This Hurdle Could Trip Netflix

About: Netflix, Inc. (NFLX), Includes: AMZN, DIS
by: Shock Exchange

NFLX continues to deliver stellar subscriber additions.

Its content is addictive.

Ballooning content funding costs could be the hurdle to trip up the company and the stock.

Sell NFLX.

Source: YouTube

Netflix (NFLX) reported quarterly earnings last week. Revenue was in line while the company delivered an earnings beat. NFLX rose initially but is down about over 3% post-earnings. The trend toward online viewership, combined with the company's international expansion has created explosive top line growth. NFLX bulls have been richly rewarded as the stock is up over 60% Y/Y. However, one major item could trip up NFLX going forward. I explain below.

International Subscriber Additions Were Stellar

The investment community previously focused on Netflix's subscriber growth. As the company reaches critical mass, it will be difficult to show explosive growth in subscribers as it has in previous quarters. However, millennials continue to cut the cord which works in the company's favor. Now the market seems to be more focused on net new subscribers rather than subscriber growth.

Netflix reported nearly 1.1 million domestic streaming additions, beating guidance of 650,000. The company had 5.9 million international streaming additions versus guidance of about 4.4 million. The net additions were impressive amid streaming competition from Amazon (AMZN) and Disney (DIS). Domestic and international subscribers grew sequentially by 2% and 8%, respectively. Management guided on Q4 paid net additions of 7.6 million and total net additions of 9.4 million. Y/Y growth in paid net additions and total net additions are expected to be 15% and 13%, respectively.

In my opinion, nobody is cancelling Netflix anytime soon, regardless of the competition. First of all, Netflix has one of the most-powerful brands for online operators. Secondly, it has a major head start versus Disney and potentially, Costco (COST) and Walmart (WMT), who are reportedly weighing their own streaming service. Lastly, the content is addictive. The question mark a few years ago was whether Netflix could offer content on par with cable or network television. It recently tied HBO with total wins at the 2018 Emmy's. If Netflix is cheap, convenient, and the content is on par with HBO's, then it bodes well for future subscriber growth.

Netflix Continues To Burn Cash

Netflix is also benefiting from increased scale. Its Q3 revenue of $4.0 billion was up 2% sequentially and 34% Y/Y. EBITDA of $2.4 billion grew 5% sequentially and 30% Y/Y. Netflix's EBITDA margin of 61% was slightly below the 63% recorded in the year-earlier period. I expect margins to remain robust as the company gradually adds more scale.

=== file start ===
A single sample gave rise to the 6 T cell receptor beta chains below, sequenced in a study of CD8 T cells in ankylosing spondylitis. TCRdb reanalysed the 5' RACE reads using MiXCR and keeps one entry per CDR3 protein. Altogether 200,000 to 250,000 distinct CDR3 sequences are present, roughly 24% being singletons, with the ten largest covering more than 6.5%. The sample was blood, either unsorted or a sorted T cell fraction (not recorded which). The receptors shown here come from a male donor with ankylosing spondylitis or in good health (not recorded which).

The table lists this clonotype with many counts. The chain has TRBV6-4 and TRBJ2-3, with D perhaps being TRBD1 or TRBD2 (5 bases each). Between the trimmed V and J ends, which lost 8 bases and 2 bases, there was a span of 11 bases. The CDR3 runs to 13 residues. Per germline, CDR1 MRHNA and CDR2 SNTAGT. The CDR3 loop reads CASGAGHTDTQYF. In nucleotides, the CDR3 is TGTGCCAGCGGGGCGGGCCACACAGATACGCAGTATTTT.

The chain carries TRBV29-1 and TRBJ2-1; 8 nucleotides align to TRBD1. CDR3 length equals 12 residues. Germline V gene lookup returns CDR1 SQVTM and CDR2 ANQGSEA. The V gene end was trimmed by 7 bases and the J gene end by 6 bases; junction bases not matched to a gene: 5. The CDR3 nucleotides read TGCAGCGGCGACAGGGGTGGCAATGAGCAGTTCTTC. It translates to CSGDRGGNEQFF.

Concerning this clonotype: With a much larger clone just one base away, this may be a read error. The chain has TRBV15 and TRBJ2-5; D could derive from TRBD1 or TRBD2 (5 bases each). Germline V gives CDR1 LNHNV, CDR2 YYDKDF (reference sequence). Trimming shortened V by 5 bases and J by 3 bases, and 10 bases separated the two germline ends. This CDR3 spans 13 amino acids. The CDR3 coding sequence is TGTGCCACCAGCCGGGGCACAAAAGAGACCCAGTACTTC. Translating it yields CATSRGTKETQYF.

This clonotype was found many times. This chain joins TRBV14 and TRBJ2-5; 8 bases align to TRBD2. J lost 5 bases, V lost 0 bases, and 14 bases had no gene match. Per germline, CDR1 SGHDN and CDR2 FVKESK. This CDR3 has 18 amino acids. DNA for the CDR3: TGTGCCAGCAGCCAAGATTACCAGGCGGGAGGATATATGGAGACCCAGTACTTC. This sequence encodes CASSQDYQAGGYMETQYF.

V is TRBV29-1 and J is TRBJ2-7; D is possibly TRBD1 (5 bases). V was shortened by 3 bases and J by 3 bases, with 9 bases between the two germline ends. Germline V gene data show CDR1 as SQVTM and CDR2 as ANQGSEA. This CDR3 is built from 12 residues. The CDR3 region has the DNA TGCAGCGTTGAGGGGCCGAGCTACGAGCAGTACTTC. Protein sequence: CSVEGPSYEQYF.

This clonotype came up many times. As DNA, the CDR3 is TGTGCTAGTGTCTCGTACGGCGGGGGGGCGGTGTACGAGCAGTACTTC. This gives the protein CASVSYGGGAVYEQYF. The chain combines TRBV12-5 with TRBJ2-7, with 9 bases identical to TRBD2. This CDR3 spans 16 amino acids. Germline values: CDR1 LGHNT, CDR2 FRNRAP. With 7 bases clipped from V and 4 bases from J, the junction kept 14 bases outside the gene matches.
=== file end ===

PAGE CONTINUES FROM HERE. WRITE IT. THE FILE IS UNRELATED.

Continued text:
However, Netflix continues to burn cash. Q3 2018 free cash flow ("FCF") was -$859 million versus -$465 million in the year-earlier period. Cash burn for additional streaming content assets increased Y/Y by over $900 million. The company's higher mix of self-produced content requires Netflix to fund content during the production phase prior to its release on Netflix.

The company raised $1.9 billion of debt through the first nine months of the year to fund cash burn. Management expects full-year 2018 FCF to be around -$3 billion, which implies a cash burn for Q4 2018 could exceed $1 billion. With $3.1 billion in cash on hand, it is not as well-capitalized as Walmart or Disney. Its lack of liquidity could get exposed going forward.

Netflix's Debt Obligations Are Expanding

Netflix currently has debt outstanding of $8.3 billion. Its content costs also create current and future obligations. Content obligations include amounts related to the acquisition, licensing and production of streaming content. Obligations for the production of content include non-cancelable commitments under creative talent and employment agreements and other production commitments. An obligation for the acquisition and licensing of content is incurred at the time Netflix enters into an agreement to obtain future titles. Once a title becomes available, a content liability is recorded on balance sheet.

At Q3 2018, Netflix had streaming obligations of $18.6 billion, of which, about $10.4 billion were considered off-balance sheet. About $16.9 billion of those obligations are due over the next three years. Netflix's streaming obligations combined with $8.3 billion of long-term debt totaled about $27.0 billion.

This equated to nearly 2.9x its run-rate EBITDA - 0.9x for debt and 2.0x for streaming obligations. The company has an equity market capitalization of $145 billion. NFLX bulls likely believe its market capitalization could provide a cushion against its $27 billion in obligations for debt and future streaming costs.

If Netflix's combined obligations for debt and content costs reach 3.5x to 4.0x run-rate EBITDA, then its credit quality could come under scrutiny. Secondly, any sharp decline in its equity market capitalization could pressure the company to raise equity while it still can. The biggest risk now may be that competition from Disney, Amazon, Walmart, or others could spike its costs to acquire new titles or talent. This is likely where Netflix is most vulnerable to competition.


NFLX trades at 17.8x run-rate EBITDA. I believe its ballooning content obligations could trip up the company. Sell NFLX.

Disclosure: I/we have no positions in any stocks mentioned, and no plans to initiate any positions within the next 72 hours. I wrote this article myself, and it expresses my own opinions. I am not receiving compensation for it (other than from Seeking Alpha). I have no business relationship with any company whose stock is mentioned in this article.